10 Lessons From the Ad Age Digital Marketing Conference

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1) Offline and online are inextricable
"This could not possibly have survived on its own," said Liz Vanzura, Cadillac's director-global advertising, of MyCadillacStory.com. "It needed to be pushed offline." Two TV commercials to promoted the site, and she said she checks the metrics daily. "We look at them, check them and optimize. What's working? What's not?"

2) Service marketing has never been more important
Matt Freeman, worldwide CEO of Tribal DDB, argued for a service role for marketing communications. "Branded service," he calls it, or a message that provides value to consumers. "The era of bombarding consumers with messages is over." Stefan Olander, global director-digital media for the Nike + iPod partnership, said, "The whole approach to this wasn't a technological or a digital approach. It was started by looking at 'What do runners do? What can we do to make their experience better?"'

3) Small content can be big
The mentality of "Build it and they will come" is over, said Steve Rubel, senior VP at Edelman's Me2Revolution. "It's not about big content, but fits into small places that are relevant."

4) Clicks aren't the measurement key
"If you think click tracking is telling you what's going on, you're wrong," said Jeffrey Glueck, chief marketing officer at Travelocity. To help solve the measurement issue, Travelocity has done three years of tracking brand metrics. Figure out which brand metrics relate to sales, and do lots of multivariate and regression analysis.

5) Don't make people leave their digital environment
"When youth are in the Facebook environment, the last thing they want to do is leave that environment," said Manning Field, senior VP-branding and advertising at Chase Card Services, sharing his experience advertising on the social network. Shane Steele, director-emerging media and online advertising, Coca-Cola Co., described how Coke put sponsored videos of Jay-Z and R-&-B singer Ne-Yo into the peer-to-peer space: "We were trying to walk a fine line between advertising and getting in the way and bringing value to the consumer. Peer-to-peer users are very advertising-averse."

6) Shut up and listen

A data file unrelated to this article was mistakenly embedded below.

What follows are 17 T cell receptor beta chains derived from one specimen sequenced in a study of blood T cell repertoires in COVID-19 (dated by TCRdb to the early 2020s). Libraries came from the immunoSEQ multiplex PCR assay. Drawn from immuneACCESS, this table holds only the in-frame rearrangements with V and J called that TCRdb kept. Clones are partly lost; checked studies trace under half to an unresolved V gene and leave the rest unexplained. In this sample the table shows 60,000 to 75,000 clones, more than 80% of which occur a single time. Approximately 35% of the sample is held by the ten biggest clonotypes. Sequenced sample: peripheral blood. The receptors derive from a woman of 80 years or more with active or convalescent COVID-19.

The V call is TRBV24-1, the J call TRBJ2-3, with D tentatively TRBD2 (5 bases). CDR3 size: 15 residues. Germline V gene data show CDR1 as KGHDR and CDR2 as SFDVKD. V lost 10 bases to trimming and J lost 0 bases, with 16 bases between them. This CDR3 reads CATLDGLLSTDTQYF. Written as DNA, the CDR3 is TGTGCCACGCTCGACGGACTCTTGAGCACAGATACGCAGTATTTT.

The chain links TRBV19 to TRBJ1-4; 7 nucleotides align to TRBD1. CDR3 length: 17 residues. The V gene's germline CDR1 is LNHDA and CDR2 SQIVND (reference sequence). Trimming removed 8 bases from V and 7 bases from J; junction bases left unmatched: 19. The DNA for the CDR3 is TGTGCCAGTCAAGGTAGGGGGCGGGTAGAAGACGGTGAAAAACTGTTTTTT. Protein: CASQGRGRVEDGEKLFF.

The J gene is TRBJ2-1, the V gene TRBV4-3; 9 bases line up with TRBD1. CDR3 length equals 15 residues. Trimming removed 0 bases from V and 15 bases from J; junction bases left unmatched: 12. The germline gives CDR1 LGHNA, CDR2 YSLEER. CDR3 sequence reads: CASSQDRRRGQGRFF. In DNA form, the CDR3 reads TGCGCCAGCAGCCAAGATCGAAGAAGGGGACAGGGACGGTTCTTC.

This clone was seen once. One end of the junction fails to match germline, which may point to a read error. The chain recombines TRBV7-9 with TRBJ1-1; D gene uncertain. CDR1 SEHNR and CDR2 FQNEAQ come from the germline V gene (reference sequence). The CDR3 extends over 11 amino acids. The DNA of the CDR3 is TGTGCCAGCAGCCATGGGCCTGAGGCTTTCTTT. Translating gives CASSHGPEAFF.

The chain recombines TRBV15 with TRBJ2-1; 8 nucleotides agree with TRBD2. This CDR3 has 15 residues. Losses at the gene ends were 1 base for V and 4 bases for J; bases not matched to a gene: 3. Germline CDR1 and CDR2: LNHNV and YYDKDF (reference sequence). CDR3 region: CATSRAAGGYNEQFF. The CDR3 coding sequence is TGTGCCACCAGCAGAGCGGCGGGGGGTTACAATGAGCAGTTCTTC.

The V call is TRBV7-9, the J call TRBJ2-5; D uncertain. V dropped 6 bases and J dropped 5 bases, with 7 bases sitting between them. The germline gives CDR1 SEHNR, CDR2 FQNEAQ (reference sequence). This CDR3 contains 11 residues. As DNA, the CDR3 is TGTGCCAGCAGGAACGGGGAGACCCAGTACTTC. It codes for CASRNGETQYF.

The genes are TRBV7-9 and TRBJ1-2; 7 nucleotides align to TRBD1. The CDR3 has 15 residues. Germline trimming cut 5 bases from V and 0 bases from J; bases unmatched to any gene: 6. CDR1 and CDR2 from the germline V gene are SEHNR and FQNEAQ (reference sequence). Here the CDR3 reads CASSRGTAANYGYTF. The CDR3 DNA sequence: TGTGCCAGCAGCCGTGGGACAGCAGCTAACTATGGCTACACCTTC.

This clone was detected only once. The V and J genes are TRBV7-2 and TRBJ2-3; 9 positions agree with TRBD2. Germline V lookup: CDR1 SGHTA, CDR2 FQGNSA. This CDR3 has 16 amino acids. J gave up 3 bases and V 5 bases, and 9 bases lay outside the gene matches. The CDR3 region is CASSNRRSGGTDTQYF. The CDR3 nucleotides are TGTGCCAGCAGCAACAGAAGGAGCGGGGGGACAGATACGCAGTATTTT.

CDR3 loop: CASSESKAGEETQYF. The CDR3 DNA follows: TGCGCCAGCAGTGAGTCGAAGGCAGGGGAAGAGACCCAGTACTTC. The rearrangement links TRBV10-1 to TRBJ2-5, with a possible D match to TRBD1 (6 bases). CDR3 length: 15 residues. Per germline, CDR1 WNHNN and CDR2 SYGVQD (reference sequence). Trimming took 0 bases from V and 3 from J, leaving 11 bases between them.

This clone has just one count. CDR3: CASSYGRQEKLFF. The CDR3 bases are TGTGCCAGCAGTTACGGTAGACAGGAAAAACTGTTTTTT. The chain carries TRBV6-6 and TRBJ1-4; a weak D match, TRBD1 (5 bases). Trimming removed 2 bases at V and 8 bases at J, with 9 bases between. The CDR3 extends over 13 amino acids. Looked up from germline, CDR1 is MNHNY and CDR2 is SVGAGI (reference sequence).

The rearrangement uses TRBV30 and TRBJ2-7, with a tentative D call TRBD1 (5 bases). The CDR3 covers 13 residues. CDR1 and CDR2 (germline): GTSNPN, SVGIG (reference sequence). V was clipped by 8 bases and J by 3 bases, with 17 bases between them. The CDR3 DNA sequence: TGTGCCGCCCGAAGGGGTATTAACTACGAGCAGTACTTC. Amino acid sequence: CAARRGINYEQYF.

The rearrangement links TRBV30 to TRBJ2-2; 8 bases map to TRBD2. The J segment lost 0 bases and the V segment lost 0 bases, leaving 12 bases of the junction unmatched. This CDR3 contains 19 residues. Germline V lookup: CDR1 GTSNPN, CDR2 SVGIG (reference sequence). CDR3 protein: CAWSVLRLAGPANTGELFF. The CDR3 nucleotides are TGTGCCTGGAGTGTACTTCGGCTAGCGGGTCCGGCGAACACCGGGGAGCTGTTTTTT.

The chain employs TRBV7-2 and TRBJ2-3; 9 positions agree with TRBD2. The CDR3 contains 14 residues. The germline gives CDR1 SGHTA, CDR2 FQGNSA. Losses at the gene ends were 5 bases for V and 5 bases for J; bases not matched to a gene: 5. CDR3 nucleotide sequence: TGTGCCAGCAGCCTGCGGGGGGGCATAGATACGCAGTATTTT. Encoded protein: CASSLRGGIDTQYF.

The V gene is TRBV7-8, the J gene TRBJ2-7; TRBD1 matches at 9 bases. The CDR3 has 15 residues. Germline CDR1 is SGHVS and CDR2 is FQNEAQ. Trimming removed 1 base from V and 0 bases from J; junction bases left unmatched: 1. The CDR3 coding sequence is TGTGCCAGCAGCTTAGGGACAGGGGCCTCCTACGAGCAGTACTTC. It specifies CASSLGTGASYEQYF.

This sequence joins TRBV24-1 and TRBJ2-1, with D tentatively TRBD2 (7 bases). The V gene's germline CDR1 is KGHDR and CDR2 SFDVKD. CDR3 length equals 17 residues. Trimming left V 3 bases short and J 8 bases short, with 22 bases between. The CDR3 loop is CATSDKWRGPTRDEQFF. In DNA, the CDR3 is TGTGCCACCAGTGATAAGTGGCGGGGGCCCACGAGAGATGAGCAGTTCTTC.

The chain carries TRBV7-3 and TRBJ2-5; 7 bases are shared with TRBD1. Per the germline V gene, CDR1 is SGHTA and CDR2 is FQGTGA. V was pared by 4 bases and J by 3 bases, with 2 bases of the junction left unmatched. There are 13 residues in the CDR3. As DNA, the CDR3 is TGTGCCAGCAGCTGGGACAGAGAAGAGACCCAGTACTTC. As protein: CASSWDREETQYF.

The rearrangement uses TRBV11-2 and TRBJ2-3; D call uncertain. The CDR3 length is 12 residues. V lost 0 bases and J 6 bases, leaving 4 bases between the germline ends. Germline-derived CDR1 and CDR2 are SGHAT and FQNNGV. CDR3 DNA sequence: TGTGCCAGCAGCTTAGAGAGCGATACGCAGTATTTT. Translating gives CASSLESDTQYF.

So said Diane Hessan, CEO of Communispace. Nike's Mr. Olander put it into practical context when he talked of how Nike uses feedback from its Nikeplus.com forum. "We've made lots of improvements. Users said, 'I should be able to name my run, because that's how I sort them.' So, fine, we let them name their runs. ... It helps on a development side. We've never had that opportunity to have that one-on-one dialogue with our consumers."

7) Challenge the idea of "The Big Idea"
Nick Law, R/GA North America's chief creative: "The digital space covers a lot of ground. I don't think one big idea is going to cover it all." Too often the big idea is a story with a punch line, he said. With digital, ideas can be utilities or informational.

8) Connect people with other people
"You should be measuring connections, bringing like-minded people together," Mr. Rubel said. Mr. Olander added: "It's not just the dialogue with Nike; it's the dialogue created between users. ... We've moved from the product, which is the area we've been in, we added in the service of Nikeplus.com that I've just shared. But then you look at the content we've delivered in the music space and, really importantly, the notion of community."

9) Remove the filter
Cadillac's Ms. Vanzura knew that an authentic repository for customers' stories couldn't have a PR filter. So she launched an unfiltered channel on YouTube for all submitted content, and made MyCadillacStory.com the "brand-safe" repository. She said she couldn't open up MyCadillacStory.com because "every corporate organization is full of corporate lawyers."

10) Be a technophile
Unilever, said Babs Rangaiah, director-media and entertainment at Unilever USA, is loaded with M.B.A.s from top schools, yet it still administers digital IQ tests "to make sure people understand the space."

-- Abbey Klaassen, Matthew Creamer, Andrew Hampp and Emily Tan

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